“Kitty Underhay feels the touch… of death”
- Book: Murder At Elm House
- Location: Devon
- Author: Helena Dixon
What a delightful read, and all over far too soon!
This is another excellent series to add to my recently rediscovered liking for Golden Age Murder Mysteries, after I had so wrongly assumed that no other author could take the place of the late, great, Agatha Christie, as an excellent exponent of the genre. Helena Dixon joins a growing list of writers in the genre, I am aiming to follow from here on out, any one of which would make an excellent transition to the small screen as a television dramatization, with their period murder mysteries.
I do however, wish I had been in on this series right from the beginning, as whilst Murder At Elm House worked fine as a stand alone story and in that respect had a definitive ending to the episode; and whilst the relationship between Kitty and Matt is quite nicely explained by some well inserted back-fill during the course of the narrative and dialogue; there is clearly an on-going backstory which connects each of Kitty’s amateur sleuthing cases together, and for which a resolution is yet to be established, although I don’t want to raise the spectre of too many spoilers by saying more!
From the few hints and snippets cunningly revealed at strategic intervals, this well structured series sounds as though it is pinned together by some wonderfully skilful multi-layered stories, including this beautifully textured adventure, which is written with real heart, a little humour, but always authentically, with confidence, consummate ease and total authority. The author writes about a location she obviously knows quite well, with the diligent period research and attention to detail, offering a real sense of time and place. Devon is also one of my own personal favourite English Counties and references to Torquay evoked memories of time spent there on honeymoon, way back in 1979, long before overseas destinations were available to the masses, so this was a real trip down memory lane, despite the forty year time lag from then, back to the 1930s of Kitty’s investigations.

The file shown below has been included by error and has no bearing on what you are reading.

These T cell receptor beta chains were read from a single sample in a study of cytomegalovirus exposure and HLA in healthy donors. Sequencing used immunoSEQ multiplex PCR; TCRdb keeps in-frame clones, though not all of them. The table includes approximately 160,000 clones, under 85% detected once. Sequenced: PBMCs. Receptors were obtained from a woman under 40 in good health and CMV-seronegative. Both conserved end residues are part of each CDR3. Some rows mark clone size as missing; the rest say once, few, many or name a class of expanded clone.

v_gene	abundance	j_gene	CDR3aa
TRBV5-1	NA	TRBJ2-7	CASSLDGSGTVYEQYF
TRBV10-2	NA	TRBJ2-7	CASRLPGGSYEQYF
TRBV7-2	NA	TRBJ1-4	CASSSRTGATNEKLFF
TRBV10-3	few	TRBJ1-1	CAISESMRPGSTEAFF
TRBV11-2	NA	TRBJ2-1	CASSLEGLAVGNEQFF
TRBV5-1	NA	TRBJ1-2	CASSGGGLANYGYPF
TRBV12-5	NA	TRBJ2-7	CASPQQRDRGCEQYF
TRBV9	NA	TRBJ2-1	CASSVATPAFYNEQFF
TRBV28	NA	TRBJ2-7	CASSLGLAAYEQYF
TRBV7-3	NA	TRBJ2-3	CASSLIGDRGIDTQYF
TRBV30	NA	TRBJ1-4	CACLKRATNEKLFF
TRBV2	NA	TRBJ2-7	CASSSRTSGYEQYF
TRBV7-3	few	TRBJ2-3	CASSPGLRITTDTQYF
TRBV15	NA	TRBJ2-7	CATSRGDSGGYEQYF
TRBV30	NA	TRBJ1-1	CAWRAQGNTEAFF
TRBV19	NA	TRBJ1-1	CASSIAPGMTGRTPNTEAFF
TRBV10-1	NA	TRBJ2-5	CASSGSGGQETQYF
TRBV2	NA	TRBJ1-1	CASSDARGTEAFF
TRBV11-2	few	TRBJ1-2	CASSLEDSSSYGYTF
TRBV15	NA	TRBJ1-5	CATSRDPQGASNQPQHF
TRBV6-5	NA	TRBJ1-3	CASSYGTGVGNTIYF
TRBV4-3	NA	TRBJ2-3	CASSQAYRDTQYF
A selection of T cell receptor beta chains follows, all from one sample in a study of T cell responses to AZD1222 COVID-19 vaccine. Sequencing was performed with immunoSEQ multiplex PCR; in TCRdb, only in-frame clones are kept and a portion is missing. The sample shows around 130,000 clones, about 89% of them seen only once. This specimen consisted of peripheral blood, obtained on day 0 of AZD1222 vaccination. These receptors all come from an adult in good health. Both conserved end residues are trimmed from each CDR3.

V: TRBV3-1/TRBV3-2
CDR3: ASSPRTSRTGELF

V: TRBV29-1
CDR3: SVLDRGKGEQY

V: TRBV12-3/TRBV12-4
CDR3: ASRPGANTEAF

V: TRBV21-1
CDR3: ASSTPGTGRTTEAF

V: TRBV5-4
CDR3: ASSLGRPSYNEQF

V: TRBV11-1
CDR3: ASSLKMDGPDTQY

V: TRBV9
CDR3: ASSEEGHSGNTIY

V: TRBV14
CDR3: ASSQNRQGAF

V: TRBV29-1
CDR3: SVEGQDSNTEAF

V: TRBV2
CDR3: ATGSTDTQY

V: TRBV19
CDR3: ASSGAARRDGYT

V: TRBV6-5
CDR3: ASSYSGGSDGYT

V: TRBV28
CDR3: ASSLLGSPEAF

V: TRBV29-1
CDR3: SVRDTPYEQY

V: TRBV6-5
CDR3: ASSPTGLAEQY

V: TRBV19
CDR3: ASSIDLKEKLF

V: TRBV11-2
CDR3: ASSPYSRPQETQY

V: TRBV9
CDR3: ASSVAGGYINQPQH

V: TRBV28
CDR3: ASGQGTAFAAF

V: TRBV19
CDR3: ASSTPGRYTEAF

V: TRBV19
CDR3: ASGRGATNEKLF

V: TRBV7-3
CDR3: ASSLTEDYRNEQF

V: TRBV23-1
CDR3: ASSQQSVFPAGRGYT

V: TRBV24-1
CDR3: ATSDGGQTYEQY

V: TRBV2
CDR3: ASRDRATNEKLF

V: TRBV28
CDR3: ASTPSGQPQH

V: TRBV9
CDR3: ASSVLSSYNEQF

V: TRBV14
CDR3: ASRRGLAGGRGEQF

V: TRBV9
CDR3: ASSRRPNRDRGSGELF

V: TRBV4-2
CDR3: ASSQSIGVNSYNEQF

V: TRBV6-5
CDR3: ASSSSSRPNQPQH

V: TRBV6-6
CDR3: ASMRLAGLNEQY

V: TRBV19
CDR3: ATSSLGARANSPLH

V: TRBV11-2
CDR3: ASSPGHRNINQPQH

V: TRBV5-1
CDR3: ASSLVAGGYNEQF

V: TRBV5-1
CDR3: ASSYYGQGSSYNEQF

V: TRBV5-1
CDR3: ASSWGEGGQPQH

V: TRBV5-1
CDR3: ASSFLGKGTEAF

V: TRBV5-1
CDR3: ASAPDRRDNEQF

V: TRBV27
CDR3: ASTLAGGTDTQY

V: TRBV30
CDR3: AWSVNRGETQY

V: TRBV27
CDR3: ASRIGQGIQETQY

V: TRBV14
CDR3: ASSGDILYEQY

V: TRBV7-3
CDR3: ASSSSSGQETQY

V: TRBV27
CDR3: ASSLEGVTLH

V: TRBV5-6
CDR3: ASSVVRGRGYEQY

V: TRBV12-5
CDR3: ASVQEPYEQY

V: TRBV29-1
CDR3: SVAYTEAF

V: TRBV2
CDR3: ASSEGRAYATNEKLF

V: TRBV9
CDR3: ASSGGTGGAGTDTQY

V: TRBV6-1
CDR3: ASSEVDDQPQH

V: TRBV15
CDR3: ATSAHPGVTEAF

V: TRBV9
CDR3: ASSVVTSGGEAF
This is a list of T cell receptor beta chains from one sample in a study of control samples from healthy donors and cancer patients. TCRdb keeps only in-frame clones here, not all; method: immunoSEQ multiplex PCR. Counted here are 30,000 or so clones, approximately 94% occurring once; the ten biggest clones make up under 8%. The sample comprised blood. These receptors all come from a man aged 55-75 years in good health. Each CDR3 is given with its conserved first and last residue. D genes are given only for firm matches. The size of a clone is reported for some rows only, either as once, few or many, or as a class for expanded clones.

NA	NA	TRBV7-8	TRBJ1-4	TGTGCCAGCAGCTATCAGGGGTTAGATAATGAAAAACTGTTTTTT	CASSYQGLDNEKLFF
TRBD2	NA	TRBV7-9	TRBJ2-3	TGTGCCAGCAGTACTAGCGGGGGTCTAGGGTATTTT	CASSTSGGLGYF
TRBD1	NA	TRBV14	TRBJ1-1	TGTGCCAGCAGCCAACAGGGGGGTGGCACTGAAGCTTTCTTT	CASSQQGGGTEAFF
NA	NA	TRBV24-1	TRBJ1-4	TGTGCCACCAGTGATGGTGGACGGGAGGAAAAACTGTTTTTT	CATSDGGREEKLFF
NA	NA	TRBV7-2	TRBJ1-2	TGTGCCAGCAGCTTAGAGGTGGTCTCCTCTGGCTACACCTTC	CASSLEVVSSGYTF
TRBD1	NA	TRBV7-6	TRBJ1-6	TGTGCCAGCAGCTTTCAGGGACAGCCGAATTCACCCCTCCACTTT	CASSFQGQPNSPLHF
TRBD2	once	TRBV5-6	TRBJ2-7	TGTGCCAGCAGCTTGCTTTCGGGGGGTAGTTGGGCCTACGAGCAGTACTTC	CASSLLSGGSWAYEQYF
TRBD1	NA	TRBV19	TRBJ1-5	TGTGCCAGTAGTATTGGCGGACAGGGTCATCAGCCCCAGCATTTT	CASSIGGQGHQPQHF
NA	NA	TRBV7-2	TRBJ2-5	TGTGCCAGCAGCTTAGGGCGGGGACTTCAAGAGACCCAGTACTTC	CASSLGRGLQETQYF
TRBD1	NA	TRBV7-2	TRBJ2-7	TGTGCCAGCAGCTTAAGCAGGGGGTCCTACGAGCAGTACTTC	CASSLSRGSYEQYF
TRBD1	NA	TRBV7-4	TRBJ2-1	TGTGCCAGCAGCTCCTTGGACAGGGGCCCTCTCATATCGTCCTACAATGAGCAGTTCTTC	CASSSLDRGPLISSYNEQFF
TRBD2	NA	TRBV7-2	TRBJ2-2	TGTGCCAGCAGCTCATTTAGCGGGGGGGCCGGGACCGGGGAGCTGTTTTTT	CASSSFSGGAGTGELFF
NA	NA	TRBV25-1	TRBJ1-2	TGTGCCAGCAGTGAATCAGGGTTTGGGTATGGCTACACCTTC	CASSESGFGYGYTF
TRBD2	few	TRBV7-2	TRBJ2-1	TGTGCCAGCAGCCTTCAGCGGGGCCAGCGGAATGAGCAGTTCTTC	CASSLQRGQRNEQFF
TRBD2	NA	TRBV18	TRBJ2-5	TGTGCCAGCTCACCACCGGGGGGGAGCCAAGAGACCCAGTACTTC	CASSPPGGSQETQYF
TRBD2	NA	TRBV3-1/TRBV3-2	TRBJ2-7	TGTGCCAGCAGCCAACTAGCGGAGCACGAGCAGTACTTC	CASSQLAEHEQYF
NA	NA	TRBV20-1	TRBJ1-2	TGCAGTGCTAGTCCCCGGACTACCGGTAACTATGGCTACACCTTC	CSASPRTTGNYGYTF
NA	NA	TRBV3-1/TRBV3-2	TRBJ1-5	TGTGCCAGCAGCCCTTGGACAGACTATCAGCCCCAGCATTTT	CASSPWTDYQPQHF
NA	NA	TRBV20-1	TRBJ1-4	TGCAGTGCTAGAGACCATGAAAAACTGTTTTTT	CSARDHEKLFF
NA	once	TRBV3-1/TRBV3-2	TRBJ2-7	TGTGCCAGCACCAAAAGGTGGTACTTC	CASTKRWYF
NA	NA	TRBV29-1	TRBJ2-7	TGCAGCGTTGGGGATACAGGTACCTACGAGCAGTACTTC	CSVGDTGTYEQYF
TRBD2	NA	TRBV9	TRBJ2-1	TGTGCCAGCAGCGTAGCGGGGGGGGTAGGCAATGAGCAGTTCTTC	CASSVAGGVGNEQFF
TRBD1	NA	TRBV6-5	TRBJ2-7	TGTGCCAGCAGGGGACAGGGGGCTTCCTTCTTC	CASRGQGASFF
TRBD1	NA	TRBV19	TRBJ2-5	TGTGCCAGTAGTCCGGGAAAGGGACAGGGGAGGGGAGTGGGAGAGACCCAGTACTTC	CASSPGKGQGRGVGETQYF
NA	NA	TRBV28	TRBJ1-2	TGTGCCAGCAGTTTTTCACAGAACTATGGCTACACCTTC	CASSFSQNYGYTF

The chapters were relatively short, which kept the suspenseful action moving along fluidly, whilst some assured observational and descriptive narrative, together with some crisp yet conversational dialogue, kept the storyline and scene changes seamless and perfectly in tune with the times. Who would have thought that a genteel convalescent home could be the scene for so much violence and multiple duplicitous machinations, which was especially worrying when a couple of the residents seem hellbent on being Kitty’s ‘eyes on the ground’, despite becoming potential victims themselves. Add to that, Kitty and Matthew’s growing fear that the incidents at Elm House somehow involve their nemesis, Ezekiel Hammett, who has evaded both them and the authorities for almost two decades!
Death and wrongdoing are never far from the forefront of the conversation, no matter whose voice we are listening to and whilst Kitty can be perceived as much of a hindrance as a help, the police do have a grudging respect for her detective skills, even more so now that she has teamed up with Matthew, who is a qualified Private Investigator, thus making her official status somewhat more acceptable. Although perhaps a headstrong Kitty should rein in her enthusiasm just a little, if she wants to remain in one piece long enough to meet and conquer her elusive nemesis and right the wrongs of her childhood, especially as things between herself and Matthew are far from a ‘business only’ arrangement!
Helena allows all of her individual characters a voice and presence which is uniquely and authentically their own, so they all came to me with such well defined and developed, if often complex personalities, I could choose to either relate to and engage with wholeheartedly, or treat with the contempt some of them clearly deserved. Kitty herself is a very transformational and forward thinking woman for the times, who treats her elders and betters with the same respect and concern that she shows to all the employees at the hotel she manages for her grandmother. In return this earns her their unequivocal and unerring loyalty, even though for the maid Alice, this means getting herself into some very sticky situations, as she shadows Kitty’s rather impulsive need to put herself front and centre of any murder investigation which happens to cross her path. The growing affection and synergy between Kitty and Matthew is getting stronger by the day, as he is at last beginning to put the past traumas of wartime and the loss of his young family behind him and carve a future and way forward for them as a couple.
To see them become a couple both personally and professionally would be the icing on the cake for this lovely series and I look forward to the next step on that hopefully not too distant journey!
I read for escapism, entertainment, enjoyment and emotion, although not necessarily in that order, so this story ticked all those boxes for me!